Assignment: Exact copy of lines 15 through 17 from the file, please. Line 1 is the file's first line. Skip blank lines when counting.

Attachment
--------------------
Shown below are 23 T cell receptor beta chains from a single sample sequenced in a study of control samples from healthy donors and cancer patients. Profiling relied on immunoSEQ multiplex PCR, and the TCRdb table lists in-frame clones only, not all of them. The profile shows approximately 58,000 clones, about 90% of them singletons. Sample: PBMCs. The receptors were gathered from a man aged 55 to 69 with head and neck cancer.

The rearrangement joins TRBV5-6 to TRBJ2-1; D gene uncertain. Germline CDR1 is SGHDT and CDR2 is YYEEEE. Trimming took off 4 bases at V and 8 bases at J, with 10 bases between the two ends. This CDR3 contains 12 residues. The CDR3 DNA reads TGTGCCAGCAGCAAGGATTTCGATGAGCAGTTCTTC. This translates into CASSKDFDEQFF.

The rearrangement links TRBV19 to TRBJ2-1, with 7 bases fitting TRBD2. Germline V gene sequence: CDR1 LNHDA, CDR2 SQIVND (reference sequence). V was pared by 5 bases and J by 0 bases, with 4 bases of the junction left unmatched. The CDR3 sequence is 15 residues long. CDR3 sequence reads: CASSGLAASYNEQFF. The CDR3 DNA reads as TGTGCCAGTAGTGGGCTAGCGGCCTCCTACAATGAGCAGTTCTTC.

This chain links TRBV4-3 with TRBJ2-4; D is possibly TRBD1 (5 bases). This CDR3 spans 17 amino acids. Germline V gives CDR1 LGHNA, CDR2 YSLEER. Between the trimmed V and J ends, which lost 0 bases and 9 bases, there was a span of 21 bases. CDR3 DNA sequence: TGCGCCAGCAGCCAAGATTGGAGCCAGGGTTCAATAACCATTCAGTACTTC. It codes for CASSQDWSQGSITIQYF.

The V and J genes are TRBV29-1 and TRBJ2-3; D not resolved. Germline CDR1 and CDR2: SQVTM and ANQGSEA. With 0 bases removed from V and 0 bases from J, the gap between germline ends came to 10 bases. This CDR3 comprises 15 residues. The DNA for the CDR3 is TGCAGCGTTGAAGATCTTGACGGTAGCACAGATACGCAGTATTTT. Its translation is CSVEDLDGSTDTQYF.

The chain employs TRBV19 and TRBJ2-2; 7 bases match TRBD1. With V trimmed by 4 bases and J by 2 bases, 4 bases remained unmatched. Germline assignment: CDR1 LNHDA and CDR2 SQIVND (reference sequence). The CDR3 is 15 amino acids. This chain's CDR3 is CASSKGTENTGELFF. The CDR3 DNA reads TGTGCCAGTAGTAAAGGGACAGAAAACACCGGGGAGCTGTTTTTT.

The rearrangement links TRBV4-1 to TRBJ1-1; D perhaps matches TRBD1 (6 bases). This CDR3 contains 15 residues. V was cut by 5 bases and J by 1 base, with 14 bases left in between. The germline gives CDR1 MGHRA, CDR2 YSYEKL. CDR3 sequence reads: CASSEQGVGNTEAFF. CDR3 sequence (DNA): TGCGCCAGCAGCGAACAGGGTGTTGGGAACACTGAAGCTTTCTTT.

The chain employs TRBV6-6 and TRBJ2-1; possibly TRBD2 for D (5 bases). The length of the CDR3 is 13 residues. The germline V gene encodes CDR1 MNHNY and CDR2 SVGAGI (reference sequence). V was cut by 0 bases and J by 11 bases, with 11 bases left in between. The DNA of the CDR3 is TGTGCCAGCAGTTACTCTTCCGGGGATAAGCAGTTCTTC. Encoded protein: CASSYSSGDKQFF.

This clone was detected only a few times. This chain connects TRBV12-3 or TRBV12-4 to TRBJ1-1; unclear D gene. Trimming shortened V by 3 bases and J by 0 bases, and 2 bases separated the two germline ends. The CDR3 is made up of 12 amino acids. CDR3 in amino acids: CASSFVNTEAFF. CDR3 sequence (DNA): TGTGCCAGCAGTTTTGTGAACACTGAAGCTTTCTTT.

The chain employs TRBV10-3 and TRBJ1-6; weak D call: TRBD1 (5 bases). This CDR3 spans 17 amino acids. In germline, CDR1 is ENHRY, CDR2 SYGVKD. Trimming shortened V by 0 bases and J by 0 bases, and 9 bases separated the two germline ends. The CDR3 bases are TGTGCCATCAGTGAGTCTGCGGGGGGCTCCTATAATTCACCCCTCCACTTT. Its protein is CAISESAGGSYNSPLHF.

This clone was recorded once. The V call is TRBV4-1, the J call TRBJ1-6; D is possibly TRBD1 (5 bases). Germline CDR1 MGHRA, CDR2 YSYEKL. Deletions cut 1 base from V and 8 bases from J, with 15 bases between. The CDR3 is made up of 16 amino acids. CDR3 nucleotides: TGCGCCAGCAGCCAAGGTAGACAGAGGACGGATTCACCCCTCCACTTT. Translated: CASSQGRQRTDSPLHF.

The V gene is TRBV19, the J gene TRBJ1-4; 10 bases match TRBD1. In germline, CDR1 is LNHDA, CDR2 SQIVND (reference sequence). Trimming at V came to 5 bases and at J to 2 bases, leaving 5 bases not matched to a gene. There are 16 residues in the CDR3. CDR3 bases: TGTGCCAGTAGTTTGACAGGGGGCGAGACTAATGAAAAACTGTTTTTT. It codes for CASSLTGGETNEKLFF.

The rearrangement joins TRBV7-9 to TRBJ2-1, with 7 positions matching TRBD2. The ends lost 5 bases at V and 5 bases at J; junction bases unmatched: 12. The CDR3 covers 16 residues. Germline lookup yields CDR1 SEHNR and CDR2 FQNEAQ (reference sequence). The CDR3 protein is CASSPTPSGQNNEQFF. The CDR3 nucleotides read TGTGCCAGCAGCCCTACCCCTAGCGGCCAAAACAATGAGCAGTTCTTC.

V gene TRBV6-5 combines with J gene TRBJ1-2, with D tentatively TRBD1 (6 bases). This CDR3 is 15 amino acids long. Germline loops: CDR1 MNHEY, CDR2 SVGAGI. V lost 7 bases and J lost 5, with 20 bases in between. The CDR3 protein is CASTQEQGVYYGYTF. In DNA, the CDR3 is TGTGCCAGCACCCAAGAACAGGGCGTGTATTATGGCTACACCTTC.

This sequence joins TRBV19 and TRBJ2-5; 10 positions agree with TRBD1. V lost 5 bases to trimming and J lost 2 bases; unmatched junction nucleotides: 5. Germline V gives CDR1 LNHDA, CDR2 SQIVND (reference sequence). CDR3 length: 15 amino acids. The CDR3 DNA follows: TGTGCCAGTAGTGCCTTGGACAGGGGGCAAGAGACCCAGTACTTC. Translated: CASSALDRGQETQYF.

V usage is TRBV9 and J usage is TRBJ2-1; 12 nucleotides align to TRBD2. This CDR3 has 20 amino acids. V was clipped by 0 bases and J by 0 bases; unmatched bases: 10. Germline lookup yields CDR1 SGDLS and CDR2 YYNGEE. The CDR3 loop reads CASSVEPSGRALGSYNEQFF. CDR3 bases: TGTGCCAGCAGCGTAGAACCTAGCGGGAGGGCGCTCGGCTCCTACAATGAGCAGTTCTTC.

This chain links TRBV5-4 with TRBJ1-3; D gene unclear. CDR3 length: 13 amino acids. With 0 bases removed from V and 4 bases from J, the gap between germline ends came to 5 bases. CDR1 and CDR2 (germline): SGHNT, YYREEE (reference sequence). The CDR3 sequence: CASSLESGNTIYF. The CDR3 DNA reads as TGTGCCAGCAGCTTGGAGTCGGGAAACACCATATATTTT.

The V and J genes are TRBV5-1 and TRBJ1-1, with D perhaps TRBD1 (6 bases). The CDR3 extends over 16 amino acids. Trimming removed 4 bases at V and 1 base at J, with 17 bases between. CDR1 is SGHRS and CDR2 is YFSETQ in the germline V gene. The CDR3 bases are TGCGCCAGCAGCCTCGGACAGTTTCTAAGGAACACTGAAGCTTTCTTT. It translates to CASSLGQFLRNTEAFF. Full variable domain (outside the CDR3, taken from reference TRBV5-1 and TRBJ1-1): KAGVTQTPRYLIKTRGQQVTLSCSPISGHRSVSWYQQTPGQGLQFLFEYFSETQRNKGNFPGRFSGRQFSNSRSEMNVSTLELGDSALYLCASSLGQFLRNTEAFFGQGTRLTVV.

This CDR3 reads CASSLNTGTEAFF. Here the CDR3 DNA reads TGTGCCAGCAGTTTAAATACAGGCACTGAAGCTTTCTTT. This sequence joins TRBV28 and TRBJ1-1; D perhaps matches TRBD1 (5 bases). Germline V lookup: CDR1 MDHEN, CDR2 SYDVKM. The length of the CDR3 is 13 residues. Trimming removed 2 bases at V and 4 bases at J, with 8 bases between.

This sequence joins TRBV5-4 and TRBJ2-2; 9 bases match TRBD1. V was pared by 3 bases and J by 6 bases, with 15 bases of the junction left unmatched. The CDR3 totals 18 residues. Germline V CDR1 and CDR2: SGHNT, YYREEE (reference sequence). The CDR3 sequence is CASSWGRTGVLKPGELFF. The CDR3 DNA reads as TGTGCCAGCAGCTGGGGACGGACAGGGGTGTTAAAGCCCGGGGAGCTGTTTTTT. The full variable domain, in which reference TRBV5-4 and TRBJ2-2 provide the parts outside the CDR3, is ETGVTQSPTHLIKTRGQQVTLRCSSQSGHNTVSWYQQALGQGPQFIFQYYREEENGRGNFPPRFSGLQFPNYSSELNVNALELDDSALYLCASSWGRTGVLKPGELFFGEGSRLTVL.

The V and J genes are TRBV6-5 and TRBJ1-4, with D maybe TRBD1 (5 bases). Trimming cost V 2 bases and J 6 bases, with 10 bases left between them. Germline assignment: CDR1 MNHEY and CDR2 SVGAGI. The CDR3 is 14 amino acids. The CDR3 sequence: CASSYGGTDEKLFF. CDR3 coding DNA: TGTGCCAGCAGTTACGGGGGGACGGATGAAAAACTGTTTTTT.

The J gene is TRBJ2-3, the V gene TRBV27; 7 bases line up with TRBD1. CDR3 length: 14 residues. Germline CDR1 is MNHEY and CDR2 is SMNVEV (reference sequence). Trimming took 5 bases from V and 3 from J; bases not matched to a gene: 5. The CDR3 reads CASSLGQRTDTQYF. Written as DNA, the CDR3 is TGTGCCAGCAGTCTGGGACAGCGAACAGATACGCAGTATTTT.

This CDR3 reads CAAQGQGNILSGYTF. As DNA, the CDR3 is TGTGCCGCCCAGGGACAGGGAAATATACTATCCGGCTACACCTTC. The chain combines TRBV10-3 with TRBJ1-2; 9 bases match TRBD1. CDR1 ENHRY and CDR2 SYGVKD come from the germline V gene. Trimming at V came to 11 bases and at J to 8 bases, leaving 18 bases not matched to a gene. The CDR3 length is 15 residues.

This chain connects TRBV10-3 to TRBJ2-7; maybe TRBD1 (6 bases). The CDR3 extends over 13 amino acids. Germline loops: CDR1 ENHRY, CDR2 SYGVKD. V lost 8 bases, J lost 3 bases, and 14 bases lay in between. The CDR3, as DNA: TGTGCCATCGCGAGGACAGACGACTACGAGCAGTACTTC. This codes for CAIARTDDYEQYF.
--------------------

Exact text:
This sequence joins TRBV19 and TRBJ2-5; 10 positions agree with TRBD1. V lost 5 bases to trimming and J lost 2 bases; unmatched junction nucleotides: 5. Germline V gives CDR1 LNHDA, CDR2 SQIVND (reference sequence). CDR3 length: 15 amino acids. The CDR3 DNA follows: TGTGCCAGTAGTGCCTTGGACAGGGGGCAAGAGACCCAGTACTTC. Translated: CASSALDRGQETQYF.

V usage is TRBV9 and J usage is TRBJ2-1; 12 nucleotides align to TRBD2. This CDR3 has 20 amino acids. V was clipped by 0 bases and J by 0 bases; unmatched bases: 10. Germline lookup yields CDR1 SGDLS and CDR2 YYNGEE. The CDR3 loop reads CASSVEPSGRALGSYNEQFF. CDR3 bases: TGTGCCAGCAGCGTAGAACCTAGCGGGAGGGCGCTCGGCTCCTACAATGAGCAGTTCTTC.

This chain links TRBV5-4 with TRBJ1-3; D gene unclear. CDR3 length: 13 amino acids. With 0 bases removed from V and 4 bases from J, the gap between germline ends came to 5 bases. CDR1 and CDR2 (germline): SGHNT, YYREEE (reference sequence). The CDR3 sequence: CASSLESGNTIYF. The CDR3 DNA reads as TGTGCCAGCAGCTTGGAGTCGGGAAACACCATATATTTT.